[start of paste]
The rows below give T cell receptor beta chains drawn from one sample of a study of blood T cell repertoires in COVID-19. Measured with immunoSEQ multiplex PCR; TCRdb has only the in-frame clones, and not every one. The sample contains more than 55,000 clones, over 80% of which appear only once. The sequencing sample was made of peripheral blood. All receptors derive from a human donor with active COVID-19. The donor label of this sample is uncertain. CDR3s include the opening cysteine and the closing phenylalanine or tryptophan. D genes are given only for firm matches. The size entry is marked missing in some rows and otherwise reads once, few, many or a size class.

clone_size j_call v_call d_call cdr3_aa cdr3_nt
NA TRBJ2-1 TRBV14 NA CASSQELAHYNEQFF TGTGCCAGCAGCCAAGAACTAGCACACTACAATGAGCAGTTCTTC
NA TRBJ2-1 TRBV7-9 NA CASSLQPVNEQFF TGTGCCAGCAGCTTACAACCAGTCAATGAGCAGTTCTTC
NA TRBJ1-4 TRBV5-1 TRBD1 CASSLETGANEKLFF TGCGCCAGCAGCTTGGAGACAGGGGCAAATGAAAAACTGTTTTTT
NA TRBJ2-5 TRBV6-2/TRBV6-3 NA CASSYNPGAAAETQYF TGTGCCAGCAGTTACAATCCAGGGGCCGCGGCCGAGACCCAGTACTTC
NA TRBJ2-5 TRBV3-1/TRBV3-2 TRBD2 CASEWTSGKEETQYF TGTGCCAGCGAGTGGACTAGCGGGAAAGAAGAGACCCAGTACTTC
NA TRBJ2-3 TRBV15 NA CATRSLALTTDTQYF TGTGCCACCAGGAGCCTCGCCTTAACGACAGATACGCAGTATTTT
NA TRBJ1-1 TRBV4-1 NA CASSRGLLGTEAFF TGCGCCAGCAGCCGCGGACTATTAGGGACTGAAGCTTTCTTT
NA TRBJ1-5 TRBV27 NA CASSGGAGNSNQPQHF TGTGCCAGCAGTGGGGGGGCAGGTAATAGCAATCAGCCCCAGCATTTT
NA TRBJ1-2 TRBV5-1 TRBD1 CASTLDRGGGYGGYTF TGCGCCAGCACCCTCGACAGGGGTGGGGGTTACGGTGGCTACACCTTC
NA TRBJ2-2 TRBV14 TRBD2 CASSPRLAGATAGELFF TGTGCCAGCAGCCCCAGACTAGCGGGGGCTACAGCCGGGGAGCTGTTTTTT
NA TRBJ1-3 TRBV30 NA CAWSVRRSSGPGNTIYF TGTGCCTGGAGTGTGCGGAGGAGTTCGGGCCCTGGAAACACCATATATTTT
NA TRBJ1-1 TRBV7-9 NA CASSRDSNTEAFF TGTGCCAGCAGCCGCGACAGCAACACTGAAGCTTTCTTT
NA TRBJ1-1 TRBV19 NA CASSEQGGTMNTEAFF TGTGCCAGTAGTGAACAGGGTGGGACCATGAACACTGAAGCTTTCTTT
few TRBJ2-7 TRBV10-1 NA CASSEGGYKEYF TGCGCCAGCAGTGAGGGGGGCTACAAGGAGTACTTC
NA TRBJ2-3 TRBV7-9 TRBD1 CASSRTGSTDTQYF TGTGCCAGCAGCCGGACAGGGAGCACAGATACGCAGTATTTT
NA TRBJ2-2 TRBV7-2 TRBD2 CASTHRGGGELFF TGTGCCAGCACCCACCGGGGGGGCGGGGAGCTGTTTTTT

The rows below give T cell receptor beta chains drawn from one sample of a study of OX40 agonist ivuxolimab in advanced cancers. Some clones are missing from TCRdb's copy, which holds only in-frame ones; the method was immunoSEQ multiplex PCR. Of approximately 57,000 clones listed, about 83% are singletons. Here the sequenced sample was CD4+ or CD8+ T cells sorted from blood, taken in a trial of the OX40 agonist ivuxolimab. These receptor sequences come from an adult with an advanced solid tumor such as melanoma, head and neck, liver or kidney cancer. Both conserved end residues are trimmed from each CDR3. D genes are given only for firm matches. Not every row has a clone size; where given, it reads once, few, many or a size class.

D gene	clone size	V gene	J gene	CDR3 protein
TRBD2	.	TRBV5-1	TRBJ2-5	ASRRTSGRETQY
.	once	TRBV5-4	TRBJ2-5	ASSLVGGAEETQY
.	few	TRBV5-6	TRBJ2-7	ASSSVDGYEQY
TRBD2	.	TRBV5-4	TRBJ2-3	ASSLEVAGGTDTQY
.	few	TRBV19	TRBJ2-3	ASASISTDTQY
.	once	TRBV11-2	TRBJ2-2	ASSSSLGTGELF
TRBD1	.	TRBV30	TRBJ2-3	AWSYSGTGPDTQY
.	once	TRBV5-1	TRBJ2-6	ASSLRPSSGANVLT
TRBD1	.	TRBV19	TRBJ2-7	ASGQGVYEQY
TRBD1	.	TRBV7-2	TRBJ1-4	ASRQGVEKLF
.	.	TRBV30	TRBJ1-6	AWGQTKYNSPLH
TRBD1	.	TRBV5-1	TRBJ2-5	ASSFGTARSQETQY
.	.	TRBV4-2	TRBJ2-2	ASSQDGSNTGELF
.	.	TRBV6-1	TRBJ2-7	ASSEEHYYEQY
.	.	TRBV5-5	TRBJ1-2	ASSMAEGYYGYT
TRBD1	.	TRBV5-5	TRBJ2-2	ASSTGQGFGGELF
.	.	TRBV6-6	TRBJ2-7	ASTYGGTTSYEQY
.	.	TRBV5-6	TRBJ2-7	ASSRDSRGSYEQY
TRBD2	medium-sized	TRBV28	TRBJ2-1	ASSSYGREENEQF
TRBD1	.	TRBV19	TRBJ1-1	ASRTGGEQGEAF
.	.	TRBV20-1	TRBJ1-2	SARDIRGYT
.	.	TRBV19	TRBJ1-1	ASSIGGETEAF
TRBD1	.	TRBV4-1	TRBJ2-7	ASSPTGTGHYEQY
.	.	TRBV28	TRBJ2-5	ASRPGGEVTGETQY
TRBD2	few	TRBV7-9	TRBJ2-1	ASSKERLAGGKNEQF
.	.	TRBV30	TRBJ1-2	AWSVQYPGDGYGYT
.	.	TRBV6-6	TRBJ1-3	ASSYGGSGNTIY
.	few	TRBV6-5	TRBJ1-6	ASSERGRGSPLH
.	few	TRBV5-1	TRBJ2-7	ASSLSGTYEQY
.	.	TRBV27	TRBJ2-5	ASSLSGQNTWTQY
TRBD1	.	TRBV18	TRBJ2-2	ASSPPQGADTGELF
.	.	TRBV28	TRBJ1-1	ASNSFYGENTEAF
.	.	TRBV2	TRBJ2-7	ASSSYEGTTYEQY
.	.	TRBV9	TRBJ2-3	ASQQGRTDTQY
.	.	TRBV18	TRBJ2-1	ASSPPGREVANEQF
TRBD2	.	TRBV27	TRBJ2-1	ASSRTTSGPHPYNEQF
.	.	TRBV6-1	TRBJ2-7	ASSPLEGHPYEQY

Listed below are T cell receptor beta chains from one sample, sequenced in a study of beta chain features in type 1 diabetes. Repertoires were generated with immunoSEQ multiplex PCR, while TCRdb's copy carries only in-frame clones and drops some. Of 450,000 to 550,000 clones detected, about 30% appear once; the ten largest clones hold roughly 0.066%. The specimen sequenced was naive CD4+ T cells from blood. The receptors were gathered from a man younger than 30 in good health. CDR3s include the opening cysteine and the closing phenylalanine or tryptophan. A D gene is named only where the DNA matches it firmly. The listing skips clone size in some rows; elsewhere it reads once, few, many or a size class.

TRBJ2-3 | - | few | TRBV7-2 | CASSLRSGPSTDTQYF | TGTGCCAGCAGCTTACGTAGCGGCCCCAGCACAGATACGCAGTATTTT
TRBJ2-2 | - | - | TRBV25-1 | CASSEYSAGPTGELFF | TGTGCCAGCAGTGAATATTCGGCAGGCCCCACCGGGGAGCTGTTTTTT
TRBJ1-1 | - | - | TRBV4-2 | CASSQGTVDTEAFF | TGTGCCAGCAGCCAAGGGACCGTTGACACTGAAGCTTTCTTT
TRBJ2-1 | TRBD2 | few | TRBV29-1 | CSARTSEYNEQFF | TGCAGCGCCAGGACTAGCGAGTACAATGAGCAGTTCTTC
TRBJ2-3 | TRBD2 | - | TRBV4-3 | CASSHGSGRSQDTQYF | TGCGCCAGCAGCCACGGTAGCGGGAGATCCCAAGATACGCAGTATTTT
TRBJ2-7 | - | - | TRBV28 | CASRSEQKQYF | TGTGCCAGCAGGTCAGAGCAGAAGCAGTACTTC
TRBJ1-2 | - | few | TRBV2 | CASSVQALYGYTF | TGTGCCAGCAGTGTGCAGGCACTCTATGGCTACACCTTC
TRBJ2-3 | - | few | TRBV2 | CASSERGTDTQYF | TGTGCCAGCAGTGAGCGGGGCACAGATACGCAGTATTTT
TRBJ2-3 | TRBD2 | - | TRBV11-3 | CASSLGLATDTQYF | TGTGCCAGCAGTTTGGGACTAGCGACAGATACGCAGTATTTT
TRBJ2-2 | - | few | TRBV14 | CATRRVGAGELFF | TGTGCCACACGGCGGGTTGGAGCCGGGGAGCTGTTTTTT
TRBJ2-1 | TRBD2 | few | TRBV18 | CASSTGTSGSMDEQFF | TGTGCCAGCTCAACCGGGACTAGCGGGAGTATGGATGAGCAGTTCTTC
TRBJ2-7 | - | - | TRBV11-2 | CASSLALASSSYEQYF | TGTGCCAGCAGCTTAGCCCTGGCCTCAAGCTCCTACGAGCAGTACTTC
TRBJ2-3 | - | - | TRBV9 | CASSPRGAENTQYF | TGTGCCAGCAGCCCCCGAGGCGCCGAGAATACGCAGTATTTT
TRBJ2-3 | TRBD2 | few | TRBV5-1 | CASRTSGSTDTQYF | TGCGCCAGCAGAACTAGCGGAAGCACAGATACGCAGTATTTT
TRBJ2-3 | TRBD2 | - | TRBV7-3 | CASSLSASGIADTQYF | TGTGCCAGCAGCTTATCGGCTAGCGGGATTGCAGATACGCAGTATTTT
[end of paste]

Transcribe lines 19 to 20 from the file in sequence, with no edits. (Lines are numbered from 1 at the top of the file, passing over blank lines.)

The rows below give T cell receptor beta chains drawn from one sample of a study of OX40 agonist ivuxolimab in advanced cancers. Some clones are missing from TCRdb's copy, which holds only in-frame ones; the method was immunoSEQ multiplex PCR. Of approximately 57,000 clones listed, about 83% are singletons. Here the sequenced sample was CD4+ or CD8+ T cells sorted from blood, taken in a trial of the OX40 agonist ivuxolimab. These receptor sequences come from an adult with an advanced solid tumor such as melanoma, head and neck, liver or kidney cancer. Both conserved end residues are trimmed from each CDR3. D genes are given only for firm matches. Not every row has a clone size; where given, it reads once, few, many or a size class.

D gene	clone size	V gene	J gene	CDR3 protein